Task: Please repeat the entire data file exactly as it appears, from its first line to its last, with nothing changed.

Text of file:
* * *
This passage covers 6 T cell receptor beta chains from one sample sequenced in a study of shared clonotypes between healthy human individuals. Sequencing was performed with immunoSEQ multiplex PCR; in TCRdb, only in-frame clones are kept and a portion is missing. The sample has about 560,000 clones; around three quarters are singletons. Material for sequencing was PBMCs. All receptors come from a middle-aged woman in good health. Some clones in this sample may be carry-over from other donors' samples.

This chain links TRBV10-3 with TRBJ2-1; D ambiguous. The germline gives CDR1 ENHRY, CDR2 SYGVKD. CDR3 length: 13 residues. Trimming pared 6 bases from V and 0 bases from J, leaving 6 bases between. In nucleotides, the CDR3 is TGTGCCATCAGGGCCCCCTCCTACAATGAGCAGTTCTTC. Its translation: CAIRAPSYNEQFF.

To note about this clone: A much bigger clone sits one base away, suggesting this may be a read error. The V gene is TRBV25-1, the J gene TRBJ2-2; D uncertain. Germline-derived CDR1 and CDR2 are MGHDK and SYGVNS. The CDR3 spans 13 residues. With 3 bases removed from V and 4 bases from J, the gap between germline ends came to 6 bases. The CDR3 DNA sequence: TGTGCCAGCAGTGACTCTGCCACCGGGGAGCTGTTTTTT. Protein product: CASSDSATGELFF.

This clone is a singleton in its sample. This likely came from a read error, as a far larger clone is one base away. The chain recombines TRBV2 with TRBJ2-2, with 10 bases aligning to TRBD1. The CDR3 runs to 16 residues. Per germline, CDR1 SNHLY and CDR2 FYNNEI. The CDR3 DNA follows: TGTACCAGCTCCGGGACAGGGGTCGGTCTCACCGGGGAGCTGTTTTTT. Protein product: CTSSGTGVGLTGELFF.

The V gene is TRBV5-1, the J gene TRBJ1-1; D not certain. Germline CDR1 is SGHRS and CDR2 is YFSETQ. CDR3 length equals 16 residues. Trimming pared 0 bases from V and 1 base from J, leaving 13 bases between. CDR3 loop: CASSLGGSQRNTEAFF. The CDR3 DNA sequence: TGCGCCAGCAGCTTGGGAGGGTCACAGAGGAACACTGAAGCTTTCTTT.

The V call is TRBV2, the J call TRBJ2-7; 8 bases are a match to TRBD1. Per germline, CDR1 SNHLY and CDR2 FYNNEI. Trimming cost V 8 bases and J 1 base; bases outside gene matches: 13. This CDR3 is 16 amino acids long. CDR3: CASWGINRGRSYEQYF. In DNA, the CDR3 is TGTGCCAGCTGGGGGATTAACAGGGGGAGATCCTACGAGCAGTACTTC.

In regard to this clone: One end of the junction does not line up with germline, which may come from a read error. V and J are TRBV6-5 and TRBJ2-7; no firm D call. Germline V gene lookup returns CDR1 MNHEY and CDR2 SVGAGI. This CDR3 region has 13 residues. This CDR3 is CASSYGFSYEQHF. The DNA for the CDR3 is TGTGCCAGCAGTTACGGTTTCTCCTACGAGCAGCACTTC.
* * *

This passage covers 6 T cell receptor beta chains from one sample sequenced in a study of shared clonotypes between healthy human individuals. Sequencing was performed with immunoSEQ multiplex PCR; in TCRdb, only in-frame clones are kept and a portion is missing. The sample has about 560,000 clones; around three quarters are singletons. Material for sequencing was PBMCs. All receptors come from a middle-aged woman in good health. Some clones in this sample may be carry-over from other donors' samples.

This chain links TRBV10-3 with TRBJ2-1; D ambiguous. The germline gives CDR1 ENHRY, CDR2 SYGVKD. CDR3 length: 13 residues. Trimming pared 6 bases from V and 0 bases from J, leaving 6 bases between. In nucleotides, the CDR3 is TGTGCCATCAGGGCCCCCTCCTACAATGAGCAGTTCTTC. Its translation: CAIRAPSYNEQFF.

To note about this clone: A much bigger clone sits one base away, suggesting this may be a read error. The V gene is TRBV25-1, the J gene TRBJ2-2; D uncertain. Germline-derived CDR1 and CDR2 are MGHDK and SYGVNS. The CDR3 spans 13 residues. With 3 bases removed from V and 4 bases from J, the gap between germline ends came to 6 bases. The CDR3 DNA sequence: TGTGCCAGCAGTGACTCTGCCACCGGGGAGCTGTTTTTT. Protein product: CASSDSATGELFF.

This clone is a singleton in its sample. This likely came from a read error, as a far larger clone is one base away. The chain recombines TRBV2 with TRBJ2-2, with 10 bases aligning to TRBD1. The CDR3 runs to 16 residues. Per germline, CDR1 SNHLY and CDR2 FYNNEI. The CDR3 DNA follows: TGTACCAGCTCCGGGACAGGGGTCGGTCTCACCGGGGAGCTGTTTTTT. Protein product: CTSSGTGVGLTGELFF.

The V gene is TRBV5-1, the J gene TRBJ1-1; D not certain. Germline CDR1 is SGHRS and CDR2 is YFSETQ. CDR3 length equals 16 residues. Trimming pared 0 bases from V and 1 base from J, leaving 13 bases between. CDR3 loop: CASSLGGSQRNTEAFF. The CDR3 DNA sequence: TGCGCCAGCAGCTTGGGAGGGTCACAGAGGAACACTGAAGCTTTCTTT.

The V call is TRBV2, the J call TRBJ2-7; 8 bases are a match to TRBD1. Per germline, CDR1 SNHLY and CDR2 FYNNEI. Trimming cost V 8 bases and J 1 base; bases outside gene matches: 13. This CDR3 is 16 amino acids long. CDR3: CASWGINRGRSYEQYF. In DNA, the CDR3 is TGTGCCAGCTGGGGGATTAACAGGGGGAGATCCTACGAGCAGTACTTC.

In regard to this clone: One end of the junction does not line up with germline, which may come from a read error. V and J are TRBV6-5 and TRBJ2-7; no firm D call. Germline V gene lookup returns CDR1 MNHEY and CDR2 SVGAGI. This CDR3 region has 13 residues. This CDR3 is CASSYGFSYEQHF. The DNA for the CDR3 is TGTGCCAGCAGTTACGGTTTCTCCTACGAGCAGCACTTC.